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Brandeis University's Community Newspaper — Waltham, Mass.

Waltham authorities helpless in Sept murder investigation

Waltham triple homicide answers still largely unanswered two months later

Published: November 4, 2011
Section: Featured

Nearly two months after police officers rushed to 12 Harding Ave. on a September afternoon and found three men dead in a triple homicide; nearly two months after reporters from every Boston TV station stood behind the yellow crime scene tape, surrounded by flashing red and blue lights, demanding updates from Middlesex District Attorney Gerard Leone and airing interviews with neighbors on the nightly news; and nearly two months after three men under the age of 40 were stabbed to death in the neck just three miles from Brandeis University, law enforcement is still searching for answers, officials said Thursday.

The seasons have turned since the warm night on Sept. 12 when detectives began an investigation into the triple murder of Brendan Mess, 25, of Waltham; Erik Weissman, 31, of Cambridge; and Raphael Teken, 37, of Cambridge, who graduated from Brandeis in 1998 and majored in history. Updates on the investigation have not been noticeable.

After describing the apartment that night as a “very graphic crime scene” Leone later released a statement saying that “based on the present state of the investigation, it is believed that the victims knew the assailant or assailants, and the attacks were not random.”

On Thursday, a spokeswoman for Leone said there was an “ongoing investigation” and “no further updates at this time.” When prompted for more information, she declined to comment, repeating the same line.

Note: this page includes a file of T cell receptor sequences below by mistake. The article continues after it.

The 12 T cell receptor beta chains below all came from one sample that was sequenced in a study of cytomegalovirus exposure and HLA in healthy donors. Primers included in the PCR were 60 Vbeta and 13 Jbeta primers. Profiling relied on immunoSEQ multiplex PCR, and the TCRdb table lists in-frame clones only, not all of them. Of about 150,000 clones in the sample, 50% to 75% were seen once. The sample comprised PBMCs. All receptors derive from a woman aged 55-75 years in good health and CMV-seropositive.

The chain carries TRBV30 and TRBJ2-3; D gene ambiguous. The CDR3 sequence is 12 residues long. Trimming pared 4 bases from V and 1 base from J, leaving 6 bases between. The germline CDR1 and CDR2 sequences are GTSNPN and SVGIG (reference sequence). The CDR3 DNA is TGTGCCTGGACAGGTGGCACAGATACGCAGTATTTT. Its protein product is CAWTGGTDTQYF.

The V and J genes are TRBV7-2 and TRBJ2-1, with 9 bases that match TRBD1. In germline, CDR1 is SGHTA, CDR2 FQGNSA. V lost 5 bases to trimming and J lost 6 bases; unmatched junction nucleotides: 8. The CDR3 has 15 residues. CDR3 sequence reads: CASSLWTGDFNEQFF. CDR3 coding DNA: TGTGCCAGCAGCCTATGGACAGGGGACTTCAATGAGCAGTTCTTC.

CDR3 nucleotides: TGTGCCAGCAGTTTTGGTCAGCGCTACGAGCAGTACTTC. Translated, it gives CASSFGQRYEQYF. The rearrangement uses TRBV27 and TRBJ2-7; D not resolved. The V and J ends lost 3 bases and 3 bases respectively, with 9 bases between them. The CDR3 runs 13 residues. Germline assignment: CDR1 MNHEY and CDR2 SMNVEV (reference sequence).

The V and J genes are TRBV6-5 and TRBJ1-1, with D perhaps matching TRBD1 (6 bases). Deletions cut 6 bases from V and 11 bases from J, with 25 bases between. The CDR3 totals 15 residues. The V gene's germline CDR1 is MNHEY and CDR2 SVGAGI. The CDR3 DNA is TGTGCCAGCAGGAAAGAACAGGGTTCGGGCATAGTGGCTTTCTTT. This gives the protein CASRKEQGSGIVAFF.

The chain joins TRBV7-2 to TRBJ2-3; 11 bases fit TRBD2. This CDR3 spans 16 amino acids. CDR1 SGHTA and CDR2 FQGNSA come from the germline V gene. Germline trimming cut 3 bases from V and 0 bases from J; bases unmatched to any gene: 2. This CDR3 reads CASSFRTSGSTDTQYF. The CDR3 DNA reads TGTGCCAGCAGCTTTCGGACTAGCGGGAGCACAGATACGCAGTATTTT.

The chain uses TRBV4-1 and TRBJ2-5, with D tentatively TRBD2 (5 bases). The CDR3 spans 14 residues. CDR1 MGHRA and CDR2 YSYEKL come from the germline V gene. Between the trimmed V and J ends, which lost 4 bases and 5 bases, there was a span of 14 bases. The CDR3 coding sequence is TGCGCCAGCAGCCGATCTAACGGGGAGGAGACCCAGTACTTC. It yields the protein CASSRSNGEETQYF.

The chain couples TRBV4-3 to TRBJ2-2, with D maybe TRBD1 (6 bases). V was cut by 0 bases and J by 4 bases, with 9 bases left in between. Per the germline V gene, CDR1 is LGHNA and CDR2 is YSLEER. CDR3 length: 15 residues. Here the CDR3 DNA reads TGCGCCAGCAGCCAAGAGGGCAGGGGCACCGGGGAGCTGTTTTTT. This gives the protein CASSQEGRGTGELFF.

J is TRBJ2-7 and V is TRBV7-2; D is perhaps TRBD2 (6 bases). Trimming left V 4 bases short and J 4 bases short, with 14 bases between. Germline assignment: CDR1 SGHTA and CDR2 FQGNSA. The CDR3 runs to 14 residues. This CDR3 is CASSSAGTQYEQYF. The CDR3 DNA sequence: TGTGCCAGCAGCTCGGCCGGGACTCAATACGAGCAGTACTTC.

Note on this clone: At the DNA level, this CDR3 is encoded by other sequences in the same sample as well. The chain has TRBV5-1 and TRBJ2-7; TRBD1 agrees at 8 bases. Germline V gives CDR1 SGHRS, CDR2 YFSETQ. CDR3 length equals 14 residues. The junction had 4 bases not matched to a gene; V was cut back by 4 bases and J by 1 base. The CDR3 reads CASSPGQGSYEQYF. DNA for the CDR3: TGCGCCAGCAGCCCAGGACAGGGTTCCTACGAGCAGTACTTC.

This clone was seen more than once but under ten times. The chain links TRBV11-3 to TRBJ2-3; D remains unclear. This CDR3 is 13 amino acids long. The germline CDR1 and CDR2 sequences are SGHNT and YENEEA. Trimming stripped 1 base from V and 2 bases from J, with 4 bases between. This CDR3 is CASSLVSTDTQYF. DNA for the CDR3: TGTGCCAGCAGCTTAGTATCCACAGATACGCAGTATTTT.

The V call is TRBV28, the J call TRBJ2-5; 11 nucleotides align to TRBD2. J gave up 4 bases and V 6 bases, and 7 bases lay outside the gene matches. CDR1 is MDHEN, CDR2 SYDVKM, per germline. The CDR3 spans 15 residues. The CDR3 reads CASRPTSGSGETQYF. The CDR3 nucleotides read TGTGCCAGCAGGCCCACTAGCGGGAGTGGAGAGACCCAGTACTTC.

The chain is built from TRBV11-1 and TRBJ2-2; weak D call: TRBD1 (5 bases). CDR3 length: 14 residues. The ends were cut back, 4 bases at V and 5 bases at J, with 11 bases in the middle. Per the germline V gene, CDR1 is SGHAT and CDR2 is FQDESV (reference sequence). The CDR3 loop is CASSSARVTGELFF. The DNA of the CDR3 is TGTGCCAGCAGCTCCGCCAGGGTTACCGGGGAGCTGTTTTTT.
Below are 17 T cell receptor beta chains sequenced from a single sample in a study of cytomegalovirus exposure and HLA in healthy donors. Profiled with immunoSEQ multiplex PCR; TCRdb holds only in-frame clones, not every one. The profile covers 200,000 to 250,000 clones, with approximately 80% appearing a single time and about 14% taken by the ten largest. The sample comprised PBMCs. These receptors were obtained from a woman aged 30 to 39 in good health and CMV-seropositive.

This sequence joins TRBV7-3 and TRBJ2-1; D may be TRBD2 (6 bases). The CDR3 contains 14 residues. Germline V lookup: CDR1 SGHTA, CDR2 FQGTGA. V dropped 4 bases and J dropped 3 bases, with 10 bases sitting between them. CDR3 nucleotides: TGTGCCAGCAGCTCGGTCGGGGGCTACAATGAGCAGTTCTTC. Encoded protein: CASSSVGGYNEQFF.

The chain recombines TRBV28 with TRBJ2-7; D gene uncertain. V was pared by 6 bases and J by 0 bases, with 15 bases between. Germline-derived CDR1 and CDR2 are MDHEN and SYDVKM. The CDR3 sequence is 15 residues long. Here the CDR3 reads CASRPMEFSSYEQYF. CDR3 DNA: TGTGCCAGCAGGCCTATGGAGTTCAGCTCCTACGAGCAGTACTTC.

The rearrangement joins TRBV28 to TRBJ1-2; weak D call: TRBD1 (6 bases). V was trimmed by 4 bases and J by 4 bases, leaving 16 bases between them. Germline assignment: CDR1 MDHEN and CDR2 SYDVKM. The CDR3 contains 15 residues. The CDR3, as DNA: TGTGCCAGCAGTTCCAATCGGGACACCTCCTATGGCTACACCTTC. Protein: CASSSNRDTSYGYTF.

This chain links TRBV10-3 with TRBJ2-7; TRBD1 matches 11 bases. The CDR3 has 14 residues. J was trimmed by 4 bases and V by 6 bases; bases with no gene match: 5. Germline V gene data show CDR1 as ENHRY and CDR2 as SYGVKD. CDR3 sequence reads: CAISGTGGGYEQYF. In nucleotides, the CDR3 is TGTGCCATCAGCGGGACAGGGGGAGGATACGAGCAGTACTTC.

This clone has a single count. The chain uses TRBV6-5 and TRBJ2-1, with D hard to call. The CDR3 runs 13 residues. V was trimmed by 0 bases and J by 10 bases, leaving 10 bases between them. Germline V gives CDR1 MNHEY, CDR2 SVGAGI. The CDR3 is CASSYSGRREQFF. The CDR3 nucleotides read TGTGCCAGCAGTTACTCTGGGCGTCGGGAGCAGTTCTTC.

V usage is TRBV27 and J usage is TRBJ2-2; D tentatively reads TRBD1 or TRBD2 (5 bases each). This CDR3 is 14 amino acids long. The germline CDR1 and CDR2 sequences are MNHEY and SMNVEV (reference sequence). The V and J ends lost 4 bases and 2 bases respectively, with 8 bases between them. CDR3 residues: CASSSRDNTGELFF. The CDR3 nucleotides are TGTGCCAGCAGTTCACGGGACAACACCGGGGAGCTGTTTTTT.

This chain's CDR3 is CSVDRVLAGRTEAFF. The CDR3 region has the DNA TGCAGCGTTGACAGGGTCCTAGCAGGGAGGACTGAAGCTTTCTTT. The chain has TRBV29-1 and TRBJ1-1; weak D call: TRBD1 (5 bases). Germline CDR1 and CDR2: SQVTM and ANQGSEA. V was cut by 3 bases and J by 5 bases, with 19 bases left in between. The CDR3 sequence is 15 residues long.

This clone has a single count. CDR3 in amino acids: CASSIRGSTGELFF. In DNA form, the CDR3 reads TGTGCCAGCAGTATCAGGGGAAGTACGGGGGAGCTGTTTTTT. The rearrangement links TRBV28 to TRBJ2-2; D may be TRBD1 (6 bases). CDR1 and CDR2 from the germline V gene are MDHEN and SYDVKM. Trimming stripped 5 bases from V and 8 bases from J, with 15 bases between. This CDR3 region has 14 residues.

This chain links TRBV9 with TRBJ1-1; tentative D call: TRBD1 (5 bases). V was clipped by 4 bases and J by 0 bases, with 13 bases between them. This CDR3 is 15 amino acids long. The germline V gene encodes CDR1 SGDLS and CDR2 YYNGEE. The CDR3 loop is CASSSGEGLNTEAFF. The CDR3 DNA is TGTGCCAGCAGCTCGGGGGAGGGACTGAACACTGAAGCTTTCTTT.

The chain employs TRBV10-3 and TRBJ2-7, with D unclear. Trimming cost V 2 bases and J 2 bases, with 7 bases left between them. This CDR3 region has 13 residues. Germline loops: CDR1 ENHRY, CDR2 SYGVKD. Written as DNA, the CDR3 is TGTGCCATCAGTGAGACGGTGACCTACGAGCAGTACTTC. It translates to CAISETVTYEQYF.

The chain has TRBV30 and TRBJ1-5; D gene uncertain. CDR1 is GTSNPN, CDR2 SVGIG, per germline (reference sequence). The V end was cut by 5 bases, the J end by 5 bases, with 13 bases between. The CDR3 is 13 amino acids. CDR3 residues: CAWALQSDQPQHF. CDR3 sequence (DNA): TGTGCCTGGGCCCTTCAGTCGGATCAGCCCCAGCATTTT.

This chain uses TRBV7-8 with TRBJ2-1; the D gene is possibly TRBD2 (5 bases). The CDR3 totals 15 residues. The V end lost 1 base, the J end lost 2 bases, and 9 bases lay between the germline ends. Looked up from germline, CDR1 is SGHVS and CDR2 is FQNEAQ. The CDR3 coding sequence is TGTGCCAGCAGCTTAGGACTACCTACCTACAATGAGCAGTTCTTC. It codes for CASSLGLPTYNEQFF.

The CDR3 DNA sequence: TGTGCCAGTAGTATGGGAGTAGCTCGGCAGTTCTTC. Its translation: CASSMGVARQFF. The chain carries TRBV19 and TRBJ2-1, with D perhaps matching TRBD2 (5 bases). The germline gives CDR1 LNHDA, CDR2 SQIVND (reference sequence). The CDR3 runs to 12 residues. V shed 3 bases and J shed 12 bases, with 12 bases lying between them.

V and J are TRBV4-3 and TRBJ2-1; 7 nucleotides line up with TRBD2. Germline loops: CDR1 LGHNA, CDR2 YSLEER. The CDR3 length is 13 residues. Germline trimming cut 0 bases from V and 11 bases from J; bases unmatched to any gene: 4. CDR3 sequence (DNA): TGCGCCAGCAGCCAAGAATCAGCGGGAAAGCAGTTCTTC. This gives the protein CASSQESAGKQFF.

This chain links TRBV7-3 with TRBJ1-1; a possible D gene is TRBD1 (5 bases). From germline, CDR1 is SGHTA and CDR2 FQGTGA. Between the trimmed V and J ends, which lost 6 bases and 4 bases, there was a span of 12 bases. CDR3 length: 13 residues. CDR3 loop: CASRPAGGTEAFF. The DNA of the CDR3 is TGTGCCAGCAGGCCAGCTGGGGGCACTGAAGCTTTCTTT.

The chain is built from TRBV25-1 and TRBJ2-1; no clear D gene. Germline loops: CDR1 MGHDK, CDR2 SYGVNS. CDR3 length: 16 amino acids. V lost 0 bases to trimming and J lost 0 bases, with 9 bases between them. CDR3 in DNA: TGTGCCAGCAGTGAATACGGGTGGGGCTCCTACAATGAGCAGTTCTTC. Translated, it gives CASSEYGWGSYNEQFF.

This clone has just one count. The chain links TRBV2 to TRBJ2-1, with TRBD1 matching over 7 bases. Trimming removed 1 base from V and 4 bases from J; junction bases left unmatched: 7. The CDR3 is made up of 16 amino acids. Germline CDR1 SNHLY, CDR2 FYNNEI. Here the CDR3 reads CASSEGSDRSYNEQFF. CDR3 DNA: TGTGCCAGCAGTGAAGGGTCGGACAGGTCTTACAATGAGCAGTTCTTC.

Waltham Police Sgt. Tim King said the District Attorney’s Office and State Police were working on an investigation with his department but have no new updates to report.

Although the Waltham police cruisers, state police detectives dressed in dark suits and Leone’s black Chevy SUV no longer crowd the intersection of Harding Avenue and Main Street, King said he was certain that officials were still investigating the case.

But for the families of Brendan Mess, Erik Weissman and Raphael Teken the pace of that investigation reflects the painful truth that the headline of a triple homicide in the city of Waltham with three bodies found covered in marijuana sounds different than an innocent life slain in the suburb of Wayland or Weston.

A murder in the suburbs appears on the front page of The Boston Globe and the nightly FOX 25 news for an entire week, demanding a search for answers from a public outrage. Murders in the city make the headlines and nightly news for one day and then they disappear. And at Brandeis, students feel a world apart from the families and young children who stood behind the yellow police tape in awe on Sept. 12, asking how such a brutal murder could occur just steps from their quiet homes that fill the neighborhood.

A Facebook tribute page for a young girl found murdered in Wayland gets nearly 20,000 people to like it. Raphael Teken’s page gets only 71.

“You were a good man with a good heart and never deserved anything like this to happen to you,” one friend of Teken’s wrote on the Facebook page in September.

At Brandeis, The Hoot has been unable to find anyone who knew Teken, but classmate John Bohn told The Brookline Tab about Teken’s passion and kind spirit.

“Rafi got addicted to most of the things he enjoyed and he put all of his effort and energy into them, understanding them to their core, becoming an expert. For all of the talk about him never doing anything with his time or his life, you have to recognize that he put more effort into his hobbies than I ever put into anything in my life,” Bohn told The Brookline Tab.

“I think what most people will never know about Rafi is that he was a good friend, a sweet and fun-loving guy who wanted to help people. He just couldn’t figure out how to turn that into a socially acceptable endeavor,” Bohn said.

As the high holidays brought a season to reflect on the preciousness of life, families like the Tekens in Brookline are still grieving, searching for answers and meaning to the irreplaceable hole in their lives. And police are still investigating.